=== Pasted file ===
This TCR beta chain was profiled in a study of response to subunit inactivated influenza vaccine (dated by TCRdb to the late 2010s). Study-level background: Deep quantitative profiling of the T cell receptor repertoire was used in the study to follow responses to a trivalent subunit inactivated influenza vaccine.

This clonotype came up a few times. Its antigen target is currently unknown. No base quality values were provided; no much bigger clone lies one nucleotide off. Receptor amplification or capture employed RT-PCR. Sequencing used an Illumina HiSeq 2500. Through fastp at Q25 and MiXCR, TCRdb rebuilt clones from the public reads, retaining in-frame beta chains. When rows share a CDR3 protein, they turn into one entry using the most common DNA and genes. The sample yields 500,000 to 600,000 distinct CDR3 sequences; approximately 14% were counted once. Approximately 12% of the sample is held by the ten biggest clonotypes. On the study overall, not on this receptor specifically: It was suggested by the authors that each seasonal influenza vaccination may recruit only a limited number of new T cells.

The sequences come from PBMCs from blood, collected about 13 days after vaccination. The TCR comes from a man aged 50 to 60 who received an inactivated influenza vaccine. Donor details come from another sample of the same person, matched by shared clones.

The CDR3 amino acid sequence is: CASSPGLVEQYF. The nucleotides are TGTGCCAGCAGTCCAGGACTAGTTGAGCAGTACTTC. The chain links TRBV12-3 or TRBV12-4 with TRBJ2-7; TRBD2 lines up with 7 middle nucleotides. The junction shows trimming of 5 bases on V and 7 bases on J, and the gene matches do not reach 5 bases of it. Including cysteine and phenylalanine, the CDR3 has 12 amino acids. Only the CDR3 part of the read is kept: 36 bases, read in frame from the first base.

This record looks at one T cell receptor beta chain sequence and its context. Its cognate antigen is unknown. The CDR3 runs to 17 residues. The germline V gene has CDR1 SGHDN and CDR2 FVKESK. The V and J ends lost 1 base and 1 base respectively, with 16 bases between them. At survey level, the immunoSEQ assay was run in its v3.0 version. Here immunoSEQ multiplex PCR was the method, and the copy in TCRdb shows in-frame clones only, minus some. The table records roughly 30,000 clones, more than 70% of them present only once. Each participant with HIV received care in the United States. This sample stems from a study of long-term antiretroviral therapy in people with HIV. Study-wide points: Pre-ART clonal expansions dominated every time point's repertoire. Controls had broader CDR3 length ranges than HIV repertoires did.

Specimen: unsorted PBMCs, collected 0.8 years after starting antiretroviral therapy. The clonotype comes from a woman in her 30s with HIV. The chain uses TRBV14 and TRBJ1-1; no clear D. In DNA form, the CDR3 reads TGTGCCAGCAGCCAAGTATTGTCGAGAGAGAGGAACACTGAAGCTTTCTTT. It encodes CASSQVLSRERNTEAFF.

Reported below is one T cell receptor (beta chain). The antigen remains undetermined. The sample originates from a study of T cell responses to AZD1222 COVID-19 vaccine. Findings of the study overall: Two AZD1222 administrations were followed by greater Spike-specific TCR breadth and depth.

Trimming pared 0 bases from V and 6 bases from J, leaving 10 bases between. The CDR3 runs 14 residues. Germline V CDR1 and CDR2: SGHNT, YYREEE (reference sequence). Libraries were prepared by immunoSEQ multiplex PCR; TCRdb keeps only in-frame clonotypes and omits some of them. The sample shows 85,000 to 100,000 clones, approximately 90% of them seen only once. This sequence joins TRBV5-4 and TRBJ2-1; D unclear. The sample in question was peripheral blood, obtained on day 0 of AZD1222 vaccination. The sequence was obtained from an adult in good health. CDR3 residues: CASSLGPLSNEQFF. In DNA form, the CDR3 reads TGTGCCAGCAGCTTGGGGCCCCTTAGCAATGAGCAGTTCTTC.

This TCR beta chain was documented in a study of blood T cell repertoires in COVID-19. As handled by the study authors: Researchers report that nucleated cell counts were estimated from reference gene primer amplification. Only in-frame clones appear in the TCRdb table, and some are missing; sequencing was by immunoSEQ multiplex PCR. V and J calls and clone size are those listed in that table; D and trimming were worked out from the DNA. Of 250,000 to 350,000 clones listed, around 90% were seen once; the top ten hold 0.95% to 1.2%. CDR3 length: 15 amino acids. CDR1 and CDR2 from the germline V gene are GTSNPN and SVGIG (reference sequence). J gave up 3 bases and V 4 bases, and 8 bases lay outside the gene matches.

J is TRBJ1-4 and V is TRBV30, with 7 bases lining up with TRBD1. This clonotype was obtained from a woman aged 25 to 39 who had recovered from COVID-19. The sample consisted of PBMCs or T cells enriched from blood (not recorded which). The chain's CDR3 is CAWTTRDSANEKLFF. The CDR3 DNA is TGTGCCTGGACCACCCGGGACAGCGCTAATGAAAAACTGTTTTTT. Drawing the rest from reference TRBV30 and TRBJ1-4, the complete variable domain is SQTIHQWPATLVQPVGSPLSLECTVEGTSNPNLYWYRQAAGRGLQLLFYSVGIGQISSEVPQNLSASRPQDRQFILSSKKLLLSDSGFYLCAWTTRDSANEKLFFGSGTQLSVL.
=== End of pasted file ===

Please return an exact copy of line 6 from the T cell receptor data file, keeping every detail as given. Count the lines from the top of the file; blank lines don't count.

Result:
Specimen: unsorted PBMCs, collected 0.8 years after starting antiretroviral therapy. The clonotype comes from a woman in her 30s with HIV. The chain uses TRBV14 and TRBJ1-1; no clear D. In DNA form, the CDR3 reads TGTGCCAGCAGCCAAGTATTGTCGAGAGAGAGGAACACTGAAGCTTTCTTT. It encodes CASSQVLSRERNTEAFF.